I wonder whether it might be possible to take some of those ideas forward in a minimalist way to see how they run rather than switch the whole system and then find that the new procedures do not work that well either. Let us not forget that the length of inquiries may be the result of the strength of opposition to an application. We should not agree to a new process which does not allow opposition to be expressed. Let us also remember the cardinal principles of openness, fairness, and impartiality.

7.53 p.m.

Lord Lucas

My Lords, I, too, am extremely grateful to my noble friend Lord Kinnoull for introducing the debate, which has produced an extraordinary succession of excellent speeches, full of thoughts and suggestions for our new government, to which I hope they will pay close attention. I hope that the Minister will be able to address at least a few of them, although I am sure that many will not be fitted in during the allocated time. I hope that she will not take up all the spare time that she now has, and will write to us all giving a more detailed reply to some of the suggestions that have been made.

I shall not take up a great deal of time. I must be the most ignorant person here when it comes to planning procedures. It is a key and complicated area of our democracy. It is one which will repay a good deal of study before any revisions are made to them. I am greatly attracted to the idea of piloting, as mentioned by the noble Baroness, Lady Hamwee. It is an idea which has worked well in other areas when difficult matters are being dealt with. I hope that it is something that the Minister will take into consideration.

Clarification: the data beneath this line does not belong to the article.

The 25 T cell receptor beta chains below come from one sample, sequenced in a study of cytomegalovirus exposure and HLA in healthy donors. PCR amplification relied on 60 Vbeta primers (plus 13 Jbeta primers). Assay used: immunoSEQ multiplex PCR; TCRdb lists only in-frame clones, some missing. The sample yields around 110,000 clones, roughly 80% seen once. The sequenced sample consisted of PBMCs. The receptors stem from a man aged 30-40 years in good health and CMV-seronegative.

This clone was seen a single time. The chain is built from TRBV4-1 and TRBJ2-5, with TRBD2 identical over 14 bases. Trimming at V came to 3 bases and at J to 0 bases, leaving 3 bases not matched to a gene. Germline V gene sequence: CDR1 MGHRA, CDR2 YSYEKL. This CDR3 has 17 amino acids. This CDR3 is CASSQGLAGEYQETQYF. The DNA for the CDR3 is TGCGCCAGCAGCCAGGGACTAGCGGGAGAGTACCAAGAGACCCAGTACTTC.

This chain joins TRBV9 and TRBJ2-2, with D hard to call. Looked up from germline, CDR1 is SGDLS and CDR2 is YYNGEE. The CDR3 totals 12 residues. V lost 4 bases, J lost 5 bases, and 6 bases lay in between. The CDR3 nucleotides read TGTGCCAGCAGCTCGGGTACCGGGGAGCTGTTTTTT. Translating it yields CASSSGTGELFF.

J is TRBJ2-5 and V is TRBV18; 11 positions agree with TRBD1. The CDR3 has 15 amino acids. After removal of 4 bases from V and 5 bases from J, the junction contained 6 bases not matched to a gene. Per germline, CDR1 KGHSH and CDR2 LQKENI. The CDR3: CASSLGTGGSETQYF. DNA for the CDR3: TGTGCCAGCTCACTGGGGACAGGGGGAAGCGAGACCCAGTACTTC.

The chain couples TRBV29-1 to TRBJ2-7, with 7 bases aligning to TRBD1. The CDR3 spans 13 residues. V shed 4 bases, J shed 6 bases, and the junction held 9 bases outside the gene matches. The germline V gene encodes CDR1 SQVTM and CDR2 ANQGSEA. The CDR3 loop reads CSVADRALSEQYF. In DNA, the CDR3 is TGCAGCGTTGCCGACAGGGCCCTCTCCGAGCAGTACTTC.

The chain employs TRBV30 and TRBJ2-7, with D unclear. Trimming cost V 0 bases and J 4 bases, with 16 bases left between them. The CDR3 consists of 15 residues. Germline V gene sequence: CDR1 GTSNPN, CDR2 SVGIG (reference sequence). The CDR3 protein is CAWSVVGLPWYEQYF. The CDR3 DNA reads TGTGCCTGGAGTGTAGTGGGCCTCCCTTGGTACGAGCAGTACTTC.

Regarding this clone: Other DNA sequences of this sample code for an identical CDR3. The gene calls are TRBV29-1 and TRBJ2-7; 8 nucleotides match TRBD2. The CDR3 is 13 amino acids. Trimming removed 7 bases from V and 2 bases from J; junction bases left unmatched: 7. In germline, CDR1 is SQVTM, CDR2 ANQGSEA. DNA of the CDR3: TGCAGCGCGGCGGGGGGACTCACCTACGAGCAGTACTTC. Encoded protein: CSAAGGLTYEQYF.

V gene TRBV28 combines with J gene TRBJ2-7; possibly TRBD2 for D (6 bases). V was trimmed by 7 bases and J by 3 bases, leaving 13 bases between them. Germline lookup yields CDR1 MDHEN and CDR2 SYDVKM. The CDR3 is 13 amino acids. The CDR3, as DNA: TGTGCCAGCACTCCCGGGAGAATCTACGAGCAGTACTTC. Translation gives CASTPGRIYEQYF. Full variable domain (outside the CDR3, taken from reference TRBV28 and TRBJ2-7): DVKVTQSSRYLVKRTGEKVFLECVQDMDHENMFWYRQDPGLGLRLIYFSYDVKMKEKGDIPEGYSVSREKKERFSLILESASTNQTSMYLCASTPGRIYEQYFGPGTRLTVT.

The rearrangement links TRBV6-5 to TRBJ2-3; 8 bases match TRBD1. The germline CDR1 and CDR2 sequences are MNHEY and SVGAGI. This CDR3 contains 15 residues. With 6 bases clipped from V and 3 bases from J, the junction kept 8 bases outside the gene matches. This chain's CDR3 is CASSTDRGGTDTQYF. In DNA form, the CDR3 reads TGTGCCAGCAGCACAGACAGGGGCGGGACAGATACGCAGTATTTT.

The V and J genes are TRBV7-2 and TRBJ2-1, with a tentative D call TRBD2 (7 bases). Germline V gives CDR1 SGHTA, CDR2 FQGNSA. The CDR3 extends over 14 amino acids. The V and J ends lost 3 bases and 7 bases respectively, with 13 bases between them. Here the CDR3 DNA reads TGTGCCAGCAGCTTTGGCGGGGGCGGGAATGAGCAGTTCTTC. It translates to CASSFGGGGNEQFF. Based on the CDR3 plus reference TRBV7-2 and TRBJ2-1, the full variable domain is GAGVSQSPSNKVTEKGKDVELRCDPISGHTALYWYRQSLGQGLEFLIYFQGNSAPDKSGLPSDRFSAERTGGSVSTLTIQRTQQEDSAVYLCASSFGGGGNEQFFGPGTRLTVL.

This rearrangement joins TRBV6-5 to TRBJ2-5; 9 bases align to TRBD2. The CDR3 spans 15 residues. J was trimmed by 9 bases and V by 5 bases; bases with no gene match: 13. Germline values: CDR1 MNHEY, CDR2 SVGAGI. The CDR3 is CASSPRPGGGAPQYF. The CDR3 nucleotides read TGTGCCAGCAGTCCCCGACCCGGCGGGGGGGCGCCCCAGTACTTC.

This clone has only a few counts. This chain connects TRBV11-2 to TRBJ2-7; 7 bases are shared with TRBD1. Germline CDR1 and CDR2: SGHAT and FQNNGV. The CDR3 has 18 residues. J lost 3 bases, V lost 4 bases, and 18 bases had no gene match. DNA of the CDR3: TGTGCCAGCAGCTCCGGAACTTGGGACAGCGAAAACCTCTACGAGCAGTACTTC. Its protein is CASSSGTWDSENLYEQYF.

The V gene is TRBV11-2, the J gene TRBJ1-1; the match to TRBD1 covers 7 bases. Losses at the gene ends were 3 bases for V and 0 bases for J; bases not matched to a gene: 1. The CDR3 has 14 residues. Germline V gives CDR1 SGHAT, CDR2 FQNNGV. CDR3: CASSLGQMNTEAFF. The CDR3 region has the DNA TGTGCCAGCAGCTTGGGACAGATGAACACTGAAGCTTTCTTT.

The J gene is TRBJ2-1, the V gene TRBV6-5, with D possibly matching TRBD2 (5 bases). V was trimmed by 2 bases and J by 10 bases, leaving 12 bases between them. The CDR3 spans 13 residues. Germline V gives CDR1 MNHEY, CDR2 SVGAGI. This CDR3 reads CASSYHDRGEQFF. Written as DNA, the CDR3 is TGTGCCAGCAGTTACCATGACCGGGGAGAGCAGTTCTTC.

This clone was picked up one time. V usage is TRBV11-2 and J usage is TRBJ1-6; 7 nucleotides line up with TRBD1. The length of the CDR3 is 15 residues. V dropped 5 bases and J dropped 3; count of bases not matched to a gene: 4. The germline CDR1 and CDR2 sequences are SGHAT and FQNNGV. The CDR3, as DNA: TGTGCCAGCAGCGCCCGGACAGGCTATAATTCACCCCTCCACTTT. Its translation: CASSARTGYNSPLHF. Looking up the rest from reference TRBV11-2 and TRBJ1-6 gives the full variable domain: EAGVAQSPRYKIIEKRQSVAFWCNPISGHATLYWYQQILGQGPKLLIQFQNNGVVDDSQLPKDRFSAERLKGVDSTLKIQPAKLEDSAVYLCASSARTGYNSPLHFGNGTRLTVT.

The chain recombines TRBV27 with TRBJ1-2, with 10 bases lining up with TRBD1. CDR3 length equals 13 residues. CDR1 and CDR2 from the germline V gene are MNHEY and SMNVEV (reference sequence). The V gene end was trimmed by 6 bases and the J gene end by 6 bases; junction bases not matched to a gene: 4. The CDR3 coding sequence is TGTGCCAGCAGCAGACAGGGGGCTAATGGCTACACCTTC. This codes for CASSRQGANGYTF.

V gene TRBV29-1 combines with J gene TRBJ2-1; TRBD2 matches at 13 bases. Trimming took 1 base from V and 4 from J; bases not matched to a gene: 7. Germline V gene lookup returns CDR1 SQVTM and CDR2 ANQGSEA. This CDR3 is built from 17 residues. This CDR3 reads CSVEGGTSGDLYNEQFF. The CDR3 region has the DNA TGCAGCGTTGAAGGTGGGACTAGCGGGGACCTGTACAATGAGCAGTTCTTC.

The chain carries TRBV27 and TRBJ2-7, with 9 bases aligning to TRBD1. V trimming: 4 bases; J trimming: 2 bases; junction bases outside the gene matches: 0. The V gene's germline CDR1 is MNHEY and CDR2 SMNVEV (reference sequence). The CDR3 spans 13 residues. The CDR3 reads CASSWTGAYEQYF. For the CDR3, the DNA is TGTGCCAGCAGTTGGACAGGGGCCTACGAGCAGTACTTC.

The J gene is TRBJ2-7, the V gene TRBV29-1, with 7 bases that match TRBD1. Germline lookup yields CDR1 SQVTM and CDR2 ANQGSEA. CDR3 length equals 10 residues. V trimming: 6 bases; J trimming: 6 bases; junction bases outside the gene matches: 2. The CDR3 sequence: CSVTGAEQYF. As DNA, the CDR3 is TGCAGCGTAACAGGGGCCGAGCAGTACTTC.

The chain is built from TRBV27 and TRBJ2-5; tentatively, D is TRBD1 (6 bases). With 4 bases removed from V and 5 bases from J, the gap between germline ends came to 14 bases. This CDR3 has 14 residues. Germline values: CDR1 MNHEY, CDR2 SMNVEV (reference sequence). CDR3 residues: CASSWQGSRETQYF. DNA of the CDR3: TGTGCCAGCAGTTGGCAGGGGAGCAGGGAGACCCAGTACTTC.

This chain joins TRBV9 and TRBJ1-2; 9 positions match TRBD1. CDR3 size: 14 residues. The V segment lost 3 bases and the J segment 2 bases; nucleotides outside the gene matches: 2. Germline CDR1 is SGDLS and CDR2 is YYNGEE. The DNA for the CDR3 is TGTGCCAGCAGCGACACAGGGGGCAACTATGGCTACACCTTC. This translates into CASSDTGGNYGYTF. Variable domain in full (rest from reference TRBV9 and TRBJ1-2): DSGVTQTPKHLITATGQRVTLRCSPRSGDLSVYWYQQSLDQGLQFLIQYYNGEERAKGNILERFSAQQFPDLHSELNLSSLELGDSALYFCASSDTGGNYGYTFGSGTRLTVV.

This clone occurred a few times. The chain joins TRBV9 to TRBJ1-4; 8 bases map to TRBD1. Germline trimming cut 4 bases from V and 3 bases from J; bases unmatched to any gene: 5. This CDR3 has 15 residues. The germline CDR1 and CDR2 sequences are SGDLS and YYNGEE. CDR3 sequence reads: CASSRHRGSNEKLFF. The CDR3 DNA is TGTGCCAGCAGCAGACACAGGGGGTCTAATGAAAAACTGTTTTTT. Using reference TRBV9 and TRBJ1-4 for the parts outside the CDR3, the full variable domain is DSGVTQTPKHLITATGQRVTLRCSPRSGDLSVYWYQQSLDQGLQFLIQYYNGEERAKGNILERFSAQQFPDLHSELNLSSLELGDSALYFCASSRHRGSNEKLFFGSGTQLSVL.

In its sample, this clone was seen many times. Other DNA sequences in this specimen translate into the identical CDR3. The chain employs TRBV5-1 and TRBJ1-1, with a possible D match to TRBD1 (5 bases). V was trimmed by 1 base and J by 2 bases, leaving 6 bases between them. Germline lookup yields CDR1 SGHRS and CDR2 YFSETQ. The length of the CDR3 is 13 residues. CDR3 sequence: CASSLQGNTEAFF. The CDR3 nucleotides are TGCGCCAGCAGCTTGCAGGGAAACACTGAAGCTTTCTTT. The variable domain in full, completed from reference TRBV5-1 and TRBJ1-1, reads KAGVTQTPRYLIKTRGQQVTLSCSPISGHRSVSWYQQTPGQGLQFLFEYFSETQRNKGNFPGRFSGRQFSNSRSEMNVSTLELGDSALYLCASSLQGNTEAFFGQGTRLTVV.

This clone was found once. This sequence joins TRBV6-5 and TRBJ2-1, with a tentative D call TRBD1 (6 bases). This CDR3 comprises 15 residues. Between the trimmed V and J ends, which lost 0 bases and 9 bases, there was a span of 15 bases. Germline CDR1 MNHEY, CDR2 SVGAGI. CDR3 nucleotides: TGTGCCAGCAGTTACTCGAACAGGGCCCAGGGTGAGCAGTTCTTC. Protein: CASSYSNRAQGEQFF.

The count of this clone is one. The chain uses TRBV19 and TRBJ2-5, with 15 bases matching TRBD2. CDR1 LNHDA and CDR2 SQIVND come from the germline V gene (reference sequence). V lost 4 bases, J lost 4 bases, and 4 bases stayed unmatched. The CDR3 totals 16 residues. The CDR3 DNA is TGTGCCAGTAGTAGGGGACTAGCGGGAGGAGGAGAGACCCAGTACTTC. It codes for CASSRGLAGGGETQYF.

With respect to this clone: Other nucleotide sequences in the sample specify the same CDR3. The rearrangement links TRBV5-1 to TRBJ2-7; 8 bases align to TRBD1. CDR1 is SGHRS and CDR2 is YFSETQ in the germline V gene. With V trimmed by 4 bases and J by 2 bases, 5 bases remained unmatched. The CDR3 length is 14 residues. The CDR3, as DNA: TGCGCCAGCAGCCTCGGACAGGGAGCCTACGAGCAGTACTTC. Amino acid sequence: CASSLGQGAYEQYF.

I find myself, albeit I hope briefly, in a policy-free zone. So all that I shall attempt is to offer a few personal thoughts. One of the matters of which I am most proud during the 18 years in which we were in power was the way in which we were able to encourage people to take more responsibility for what was happening to them as a result of actions taken by the various arms of the bureaucracy. We may have run rather behind in reflecting them in our planning system. I should like to see much more active local involvement in producing local and regional plans.

What the noble Baroness, Lady Thomas, said about Schiphol was interesting in that regard. Consent to the development of Schiphol had, as it were, been agreed through whatever processes they have in Holland. They did not wait for each successive development to produce a new plan and a new controversy: it had been agreed how life should go; and then discussions could proceed to decide how to deal with the consequences of it. That is a much better way to involve people. If you can get their consent to local and regional plans, then many of the matters that people might wish to raise at a planning inquiry on a particular application would have been taken to have been dealt with already in consultation on the regional or local plan. That of course comes back to the problems raised by the noble Baroness, Lady Hamwee, about how long it takes to get the plans approved.